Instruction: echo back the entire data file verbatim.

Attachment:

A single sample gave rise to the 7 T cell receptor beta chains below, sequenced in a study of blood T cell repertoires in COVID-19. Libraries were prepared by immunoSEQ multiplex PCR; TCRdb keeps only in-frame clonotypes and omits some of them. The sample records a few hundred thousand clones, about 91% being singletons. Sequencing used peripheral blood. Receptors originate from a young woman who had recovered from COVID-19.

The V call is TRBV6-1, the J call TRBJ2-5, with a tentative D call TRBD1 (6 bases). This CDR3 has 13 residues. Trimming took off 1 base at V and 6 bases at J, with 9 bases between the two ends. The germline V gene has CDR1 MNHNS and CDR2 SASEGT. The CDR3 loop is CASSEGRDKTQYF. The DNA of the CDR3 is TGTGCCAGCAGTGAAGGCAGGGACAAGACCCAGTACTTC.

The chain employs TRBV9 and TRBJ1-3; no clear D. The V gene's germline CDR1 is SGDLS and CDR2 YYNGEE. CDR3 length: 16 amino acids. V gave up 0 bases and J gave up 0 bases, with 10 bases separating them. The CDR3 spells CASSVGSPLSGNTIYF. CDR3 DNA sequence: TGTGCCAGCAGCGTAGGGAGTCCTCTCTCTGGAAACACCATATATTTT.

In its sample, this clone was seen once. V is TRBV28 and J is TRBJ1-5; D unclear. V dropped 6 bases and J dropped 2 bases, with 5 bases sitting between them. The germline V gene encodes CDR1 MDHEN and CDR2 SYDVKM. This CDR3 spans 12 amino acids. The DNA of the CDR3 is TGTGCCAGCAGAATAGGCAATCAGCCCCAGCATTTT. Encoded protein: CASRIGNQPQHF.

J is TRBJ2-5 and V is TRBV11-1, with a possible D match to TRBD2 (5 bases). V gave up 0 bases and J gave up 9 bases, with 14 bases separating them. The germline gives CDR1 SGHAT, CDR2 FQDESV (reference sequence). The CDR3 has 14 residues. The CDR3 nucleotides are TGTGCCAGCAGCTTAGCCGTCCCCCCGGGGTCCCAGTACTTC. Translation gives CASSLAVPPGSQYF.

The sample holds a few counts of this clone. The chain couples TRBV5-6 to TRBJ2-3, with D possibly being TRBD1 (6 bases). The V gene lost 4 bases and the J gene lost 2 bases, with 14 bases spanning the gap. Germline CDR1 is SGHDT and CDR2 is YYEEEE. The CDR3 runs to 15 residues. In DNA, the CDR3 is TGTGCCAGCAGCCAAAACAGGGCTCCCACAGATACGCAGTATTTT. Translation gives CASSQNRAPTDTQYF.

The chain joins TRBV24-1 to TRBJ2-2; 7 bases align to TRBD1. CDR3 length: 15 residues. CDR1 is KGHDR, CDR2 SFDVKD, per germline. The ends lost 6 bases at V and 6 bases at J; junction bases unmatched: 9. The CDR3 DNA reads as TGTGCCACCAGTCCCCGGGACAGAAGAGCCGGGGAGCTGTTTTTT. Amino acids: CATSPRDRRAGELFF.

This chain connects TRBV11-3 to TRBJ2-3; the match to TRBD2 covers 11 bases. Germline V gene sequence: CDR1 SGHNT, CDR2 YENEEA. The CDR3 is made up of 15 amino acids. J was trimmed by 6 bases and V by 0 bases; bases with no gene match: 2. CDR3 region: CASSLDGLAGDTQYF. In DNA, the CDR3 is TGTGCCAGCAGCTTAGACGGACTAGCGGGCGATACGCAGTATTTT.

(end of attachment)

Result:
A single sample gave rise to the 7 T cell receptor beta chains below, sequenced in a study of blood T cell repertoires in COVID-19. Libraries were prepared by immunoSEQ multiplex PCR; TCRdb keeps only in-frame clonotypes and omits some of them. The sample records a few hundred thousand clones, about 91% being singletons. Sequencing used peripheral blood. Receptors originate from a young woman who had recovered from COVID-19.

The V call is TRBV6-1, the J call TRBJ2-5, with a tentative D call TRBD1 (6 bases). This CDR3 has 13 residues. Trimming took off 1 base at V and 6 bases at J, with 9 bases between the two ends. The germline V gene has CDR1 MNHNS and CDR2 SASEGT. The CDR3 loop is CASSEGRDKTQYF. The DNA of the CDR3 is TGTGCCAGCAGTGAAGGCAGGGACAAGACCCAGTACTTC.

The chain employs TRBV9 and TRBJ1-3; no clear D. The V gene's germline CDR1 is SGDLS and CDR2 YYNGEE. CDR3 length: 16 amino acids. V gave up 0 bases and J gave up 0 bases, with 10 bases separating them. The CDR3 spells CASSVGSPLSGNTIYF. CDR3 DNA sequence: TGTGCCAGCAGCGTAGGGAGTCCTCTCTCTGGAAACACCATATATTTT.

In its sample, this clone was seen once. V is TRBV28 and J is TRBJ1-5; D unclear. V dropped 6 bases and J dropped 2 bases, with 5 bases sitting between them. The germline V gene encodes CDR1 MDHEN and CDR2 SYDVKM. This CDR3 spans 12 amino acids. The DNA of the CDR3 is TGTGCCAGCAGAATAGGCAATCAGCCCCAGCATTTT. Encoded protein: CASRIGNQPQHF.

J is TRBJ2-5 and V is TRBV11-1, with a possible D match to TRBD2 (5 bases). V gave up 0 bases and J gave up 9 bases, with 14 bases separating them. The germline gives CDR1 SGHAT, CDR2 FQDESV (reference sequence). The CDR3 has 14 residues. The CDR3 nucleotides are TGTGCCAGCAGCTTAGCCGTCCCCCCGGGGTCCCAGTACTTC. Translation gives CASSLAVPPGSQYF.

The sample holds a few counts of this clone. The chain couples TRBV5-6 to TRBJ2-3, with D possibly being TRBD1 (6 bases). The V gene lost 4 bases and the J gene lost 2 bases, with 14 bases spanning the gap. Germline CDR1 is SGHDT and CDR2 is YYEEEE. The CDR3 runs to 15 residues. In DNA, the CDR3 is TGTGCCAGCAGCCAAAACAGGGCTCCCACAGATACGCAGTATTTT. Translation gives CASSQNRAPTDTQYF.

The chain joins TRBV24-1 to TRBJ2-2; 7 bases align to TRBD1. CDR3 length: 15 residues. CDR1 is KGHDR, CDR2 SFDVKD, per germline. The ends lost 6 bases at V and 6 bases at J; junction bases unmatched: 9. The CDR3 DNA reads as TGTGCCACCAGTCCCCGGGACAGAAGAGCCGGGGAGCTGTTTTTT. Amino acids: CATSPRDRRAGELFF.

This chain connects TRBV11-3 to TRBJ2-3; the match to TRBD2 covers 11 bases. Germline V gene sequence: CDR1 SGHNT, CDR2 YENEEA. The CDR3 is made up of 15 amino acids. J was trimmed by 6 bases and V by 0 bases; bases with no gene match: 2. CDR3 region: CASSLDGLAGDTQYF. In DNA, the CDR3 is TGTGCCAGCAGCTTAGACGGACTAGCGGGCGATACGCAGTATTTT.